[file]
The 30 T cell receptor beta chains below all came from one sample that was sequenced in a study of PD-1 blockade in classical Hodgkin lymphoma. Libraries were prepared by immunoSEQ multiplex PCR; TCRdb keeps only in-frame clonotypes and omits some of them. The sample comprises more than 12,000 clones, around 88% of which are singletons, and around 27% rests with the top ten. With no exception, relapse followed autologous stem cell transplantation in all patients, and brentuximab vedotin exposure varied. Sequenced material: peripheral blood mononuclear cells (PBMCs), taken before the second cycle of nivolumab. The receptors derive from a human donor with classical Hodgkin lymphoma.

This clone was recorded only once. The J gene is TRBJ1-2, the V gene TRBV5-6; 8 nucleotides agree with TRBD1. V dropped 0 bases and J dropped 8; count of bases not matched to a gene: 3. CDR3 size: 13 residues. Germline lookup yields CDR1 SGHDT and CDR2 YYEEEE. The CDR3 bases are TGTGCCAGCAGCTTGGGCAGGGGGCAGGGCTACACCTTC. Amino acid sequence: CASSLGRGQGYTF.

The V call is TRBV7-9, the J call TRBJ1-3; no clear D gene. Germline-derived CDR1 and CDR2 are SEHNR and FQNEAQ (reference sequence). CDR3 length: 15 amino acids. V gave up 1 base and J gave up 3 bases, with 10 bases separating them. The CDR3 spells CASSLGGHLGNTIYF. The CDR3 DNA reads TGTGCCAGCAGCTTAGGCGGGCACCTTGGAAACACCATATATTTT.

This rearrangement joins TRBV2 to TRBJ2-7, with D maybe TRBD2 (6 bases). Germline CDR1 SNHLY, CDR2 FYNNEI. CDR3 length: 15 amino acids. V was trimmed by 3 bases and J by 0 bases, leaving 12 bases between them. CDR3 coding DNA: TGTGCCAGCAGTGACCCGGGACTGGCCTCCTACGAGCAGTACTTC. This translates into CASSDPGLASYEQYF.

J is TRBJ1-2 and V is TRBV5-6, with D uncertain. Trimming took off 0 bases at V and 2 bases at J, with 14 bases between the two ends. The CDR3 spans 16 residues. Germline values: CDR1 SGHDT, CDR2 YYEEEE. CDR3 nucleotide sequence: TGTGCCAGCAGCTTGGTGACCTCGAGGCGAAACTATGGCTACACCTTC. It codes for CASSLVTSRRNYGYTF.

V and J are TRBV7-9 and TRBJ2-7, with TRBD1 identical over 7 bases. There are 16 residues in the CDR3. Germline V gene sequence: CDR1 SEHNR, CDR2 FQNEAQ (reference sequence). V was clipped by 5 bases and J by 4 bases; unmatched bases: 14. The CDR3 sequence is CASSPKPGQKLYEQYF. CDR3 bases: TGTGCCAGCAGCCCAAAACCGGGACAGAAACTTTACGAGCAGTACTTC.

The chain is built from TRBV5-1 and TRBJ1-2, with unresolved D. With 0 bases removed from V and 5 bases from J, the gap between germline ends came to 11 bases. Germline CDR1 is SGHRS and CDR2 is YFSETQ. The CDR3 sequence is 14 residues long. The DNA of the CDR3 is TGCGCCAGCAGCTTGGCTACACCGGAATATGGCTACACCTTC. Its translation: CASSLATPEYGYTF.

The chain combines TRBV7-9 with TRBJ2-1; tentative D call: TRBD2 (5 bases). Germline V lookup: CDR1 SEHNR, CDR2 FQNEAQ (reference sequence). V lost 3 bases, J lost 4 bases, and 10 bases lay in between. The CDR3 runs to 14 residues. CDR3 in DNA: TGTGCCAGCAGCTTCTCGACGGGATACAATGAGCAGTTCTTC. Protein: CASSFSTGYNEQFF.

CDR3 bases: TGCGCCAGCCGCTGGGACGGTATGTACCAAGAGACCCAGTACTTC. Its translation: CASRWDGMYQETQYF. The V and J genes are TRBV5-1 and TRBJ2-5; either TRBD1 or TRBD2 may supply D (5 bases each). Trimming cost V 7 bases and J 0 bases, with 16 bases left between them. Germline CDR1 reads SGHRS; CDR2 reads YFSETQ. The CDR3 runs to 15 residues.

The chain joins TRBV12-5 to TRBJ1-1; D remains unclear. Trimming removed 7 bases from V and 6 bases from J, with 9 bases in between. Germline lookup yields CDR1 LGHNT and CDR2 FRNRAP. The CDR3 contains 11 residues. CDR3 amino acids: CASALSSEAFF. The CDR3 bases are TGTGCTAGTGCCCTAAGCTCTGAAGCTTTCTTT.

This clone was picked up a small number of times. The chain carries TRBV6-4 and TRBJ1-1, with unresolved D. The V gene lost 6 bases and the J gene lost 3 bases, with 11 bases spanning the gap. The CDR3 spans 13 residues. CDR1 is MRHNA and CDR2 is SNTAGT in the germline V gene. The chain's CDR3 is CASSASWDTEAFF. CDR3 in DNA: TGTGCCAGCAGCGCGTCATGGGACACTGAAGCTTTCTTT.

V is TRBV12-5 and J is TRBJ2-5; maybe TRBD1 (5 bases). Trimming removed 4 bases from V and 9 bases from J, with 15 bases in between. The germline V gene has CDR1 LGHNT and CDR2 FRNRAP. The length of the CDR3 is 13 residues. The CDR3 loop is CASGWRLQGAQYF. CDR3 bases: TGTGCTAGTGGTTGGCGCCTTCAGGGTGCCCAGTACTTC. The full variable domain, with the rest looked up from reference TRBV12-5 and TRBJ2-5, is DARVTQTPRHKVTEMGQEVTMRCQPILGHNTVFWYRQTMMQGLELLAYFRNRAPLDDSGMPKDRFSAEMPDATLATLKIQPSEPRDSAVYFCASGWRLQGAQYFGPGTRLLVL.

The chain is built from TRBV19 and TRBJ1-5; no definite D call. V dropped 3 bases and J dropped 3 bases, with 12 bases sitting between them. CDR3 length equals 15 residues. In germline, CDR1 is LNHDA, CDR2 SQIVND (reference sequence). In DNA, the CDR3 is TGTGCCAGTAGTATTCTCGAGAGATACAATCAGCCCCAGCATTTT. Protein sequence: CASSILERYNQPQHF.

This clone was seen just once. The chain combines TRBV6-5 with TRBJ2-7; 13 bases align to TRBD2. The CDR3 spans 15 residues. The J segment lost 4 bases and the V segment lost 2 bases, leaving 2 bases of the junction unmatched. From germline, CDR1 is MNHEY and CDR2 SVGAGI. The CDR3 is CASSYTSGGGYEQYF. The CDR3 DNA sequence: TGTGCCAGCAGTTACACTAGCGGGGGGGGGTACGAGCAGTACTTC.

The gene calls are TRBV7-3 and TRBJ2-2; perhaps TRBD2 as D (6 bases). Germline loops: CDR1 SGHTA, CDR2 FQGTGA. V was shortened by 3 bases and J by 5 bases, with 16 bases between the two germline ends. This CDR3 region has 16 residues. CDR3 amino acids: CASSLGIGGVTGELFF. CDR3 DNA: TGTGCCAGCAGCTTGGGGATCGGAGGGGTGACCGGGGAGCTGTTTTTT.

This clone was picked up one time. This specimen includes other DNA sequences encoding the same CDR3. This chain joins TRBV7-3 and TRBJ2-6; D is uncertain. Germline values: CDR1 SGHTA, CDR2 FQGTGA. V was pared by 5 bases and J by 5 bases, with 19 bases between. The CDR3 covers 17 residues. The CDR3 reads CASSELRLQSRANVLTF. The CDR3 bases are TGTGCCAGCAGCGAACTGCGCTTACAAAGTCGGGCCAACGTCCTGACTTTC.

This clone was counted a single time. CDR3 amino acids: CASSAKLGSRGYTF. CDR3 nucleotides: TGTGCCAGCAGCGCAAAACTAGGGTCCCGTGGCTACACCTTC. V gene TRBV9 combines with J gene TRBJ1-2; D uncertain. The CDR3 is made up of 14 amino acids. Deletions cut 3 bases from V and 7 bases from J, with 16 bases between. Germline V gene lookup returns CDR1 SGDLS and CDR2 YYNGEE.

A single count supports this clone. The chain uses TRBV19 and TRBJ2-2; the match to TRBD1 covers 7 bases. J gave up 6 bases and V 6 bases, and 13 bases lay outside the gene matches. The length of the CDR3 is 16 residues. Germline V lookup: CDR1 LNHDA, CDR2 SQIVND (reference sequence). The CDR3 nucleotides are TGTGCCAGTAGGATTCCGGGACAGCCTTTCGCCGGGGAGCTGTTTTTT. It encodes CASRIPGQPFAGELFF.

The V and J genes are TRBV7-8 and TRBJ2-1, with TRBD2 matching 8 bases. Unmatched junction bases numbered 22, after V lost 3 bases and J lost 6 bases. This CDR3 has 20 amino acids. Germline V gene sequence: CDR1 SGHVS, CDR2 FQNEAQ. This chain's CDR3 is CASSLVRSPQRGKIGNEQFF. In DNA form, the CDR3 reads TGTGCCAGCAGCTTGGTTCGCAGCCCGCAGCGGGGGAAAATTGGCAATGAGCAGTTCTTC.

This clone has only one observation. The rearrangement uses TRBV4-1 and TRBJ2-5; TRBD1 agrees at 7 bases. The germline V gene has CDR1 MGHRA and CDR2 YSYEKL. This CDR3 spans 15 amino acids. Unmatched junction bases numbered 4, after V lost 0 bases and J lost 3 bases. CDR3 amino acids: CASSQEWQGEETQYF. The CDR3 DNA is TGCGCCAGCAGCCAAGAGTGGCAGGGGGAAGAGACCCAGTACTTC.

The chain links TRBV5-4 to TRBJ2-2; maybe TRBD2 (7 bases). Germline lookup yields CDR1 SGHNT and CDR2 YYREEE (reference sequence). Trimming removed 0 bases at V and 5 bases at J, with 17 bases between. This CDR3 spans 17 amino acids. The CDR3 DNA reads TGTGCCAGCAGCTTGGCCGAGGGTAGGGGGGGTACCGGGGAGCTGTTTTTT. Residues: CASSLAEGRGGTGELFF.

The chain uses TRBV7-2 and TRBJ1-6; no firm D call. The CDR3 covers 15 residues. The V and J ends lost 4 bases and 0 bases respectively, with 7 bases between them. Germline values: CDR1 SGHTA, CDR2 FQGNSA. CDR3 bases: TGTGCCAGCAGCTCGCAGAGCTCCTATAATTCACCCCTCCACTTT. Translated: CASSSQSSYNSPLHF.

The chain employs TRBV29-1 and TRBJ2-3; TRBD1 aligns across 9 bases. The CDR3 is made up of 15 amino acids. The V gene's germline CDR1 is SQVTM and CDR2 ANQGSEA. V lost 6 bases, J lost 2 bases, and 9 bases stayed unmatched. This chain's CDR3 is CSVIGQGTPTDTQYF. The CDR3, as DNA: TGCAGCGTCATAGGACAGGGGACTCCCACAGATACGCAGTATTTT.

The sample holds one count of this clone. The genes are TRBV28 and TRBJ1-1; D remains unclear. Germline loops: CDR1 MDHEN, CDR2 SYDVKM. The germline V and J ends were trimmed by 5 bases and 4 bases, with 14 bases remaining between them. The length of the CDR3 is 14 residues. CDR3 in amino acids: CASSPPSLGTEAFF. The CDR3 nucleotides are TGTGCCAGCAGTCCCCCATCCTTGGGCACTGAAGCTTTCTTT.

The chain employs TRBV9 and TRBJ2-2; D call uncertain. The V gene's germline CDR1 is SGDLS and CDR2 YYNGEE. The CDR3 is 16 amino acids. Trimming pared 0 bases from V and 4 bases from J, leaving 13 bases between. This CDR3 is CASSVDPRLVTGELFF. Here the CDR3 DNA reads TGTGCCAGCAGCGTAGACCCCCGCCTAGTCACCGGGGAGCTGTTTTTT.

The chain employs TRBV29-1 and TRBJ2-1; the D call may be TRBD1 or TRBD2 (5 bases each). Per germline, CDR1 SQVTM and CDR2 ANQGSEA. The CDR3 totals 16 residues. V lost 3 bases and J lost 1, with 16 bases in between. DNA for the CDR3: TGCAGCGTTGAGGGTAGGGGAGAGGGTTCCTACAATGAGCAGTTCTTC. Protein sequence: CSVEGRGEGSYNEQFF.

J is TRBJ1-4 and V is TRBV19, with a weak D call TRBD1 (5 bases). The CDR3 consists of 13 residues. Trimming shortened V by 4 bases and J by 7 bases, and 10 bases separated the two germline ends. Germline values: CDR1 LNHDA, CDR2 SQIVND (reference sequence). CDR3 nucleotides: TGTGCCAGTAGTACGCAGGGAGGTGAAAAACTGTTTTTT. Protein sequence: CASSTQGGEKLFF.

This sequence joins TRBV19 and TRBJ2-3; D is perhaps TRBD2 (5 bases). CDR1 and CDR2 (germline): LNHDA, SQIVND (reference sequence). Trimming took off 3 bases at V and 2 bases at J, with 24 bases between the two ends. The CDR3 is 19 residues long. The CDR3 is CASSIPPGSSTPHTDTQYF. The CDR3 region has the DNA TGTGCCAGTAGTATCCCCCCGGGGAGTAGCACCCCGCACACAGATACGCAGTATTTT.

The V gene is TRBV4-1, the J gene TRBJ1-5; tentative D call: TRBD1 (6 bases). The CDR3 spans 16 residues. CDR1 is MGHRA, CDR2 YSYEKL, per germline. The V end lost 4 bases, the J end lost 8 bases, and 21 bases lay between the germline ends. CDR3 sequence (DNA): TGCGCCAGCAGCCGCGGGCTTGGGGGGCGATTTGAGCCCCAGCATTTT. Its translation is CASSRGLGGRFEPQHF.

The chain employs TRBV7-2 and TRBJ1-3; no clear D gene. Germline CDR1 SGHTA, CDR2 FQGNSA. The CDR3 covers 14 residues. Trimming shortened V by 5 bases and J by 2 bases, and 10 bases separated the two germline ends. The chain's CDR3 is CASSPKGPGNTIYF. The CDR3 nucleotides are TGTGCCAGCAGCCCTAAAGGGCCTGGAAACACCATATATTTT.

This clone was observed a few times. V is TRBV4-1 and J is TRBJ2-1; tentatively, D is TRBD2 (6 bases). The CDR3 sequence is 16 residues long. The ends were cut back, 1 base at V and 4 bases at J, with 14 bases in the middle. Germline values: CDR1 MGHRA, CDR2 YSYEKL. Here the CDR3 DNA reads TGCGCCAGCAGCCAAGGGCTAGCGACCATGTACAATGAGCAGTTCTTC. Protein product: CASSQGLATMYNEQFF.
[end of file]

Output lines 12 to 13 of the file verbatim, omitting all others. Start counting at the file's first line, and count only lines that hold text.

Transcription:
V is TRBV12-5 and J is TRBJ2-5; maybe TRBD1 (5 bases). Trimming removed 4 bases from V and 9 bases from J, with 15 bases in between. The germline V gene has CDR1 LGHNT and CDR2 FRNRAP. The length of the CDR3 is 13 residues. The CDR3 loop is CASGWRLQGAQYF. CDR3 bases: TGTGCTAGTGGTTGGCGCCTTCAGGGTGCCCAGTACTTC. The full variable domain, with the rest looked up from reference TRBV12-5 and TRBJ2-5, is DARVTQTPRHKVTEMGQEVTMRCQPILGHNTVFWYRQTMMQGLELLAYFRNRAPLDDSGMPKDRFSAEMPDATLATLKIQPSEPRDSAVYFCASGWRLQGAQYFGPGTRLLVL.

The chain is built from TRBV19 and TRBJ1-5; no definite D call. V dropped 3 bases and J dropped 3 bases, with 12 bases sitting between them. CDR3 length equals 15 residues. In germline, CDR1 is LNHDA, CDR2 SQIVND (reference sequence). In DNA, the CDR3 is TGTGCCAGTAGTATTCTCGAGAGATACAATCAGCCCCAGCATTTT. Protein sequence: CASSILERYNQPQHF.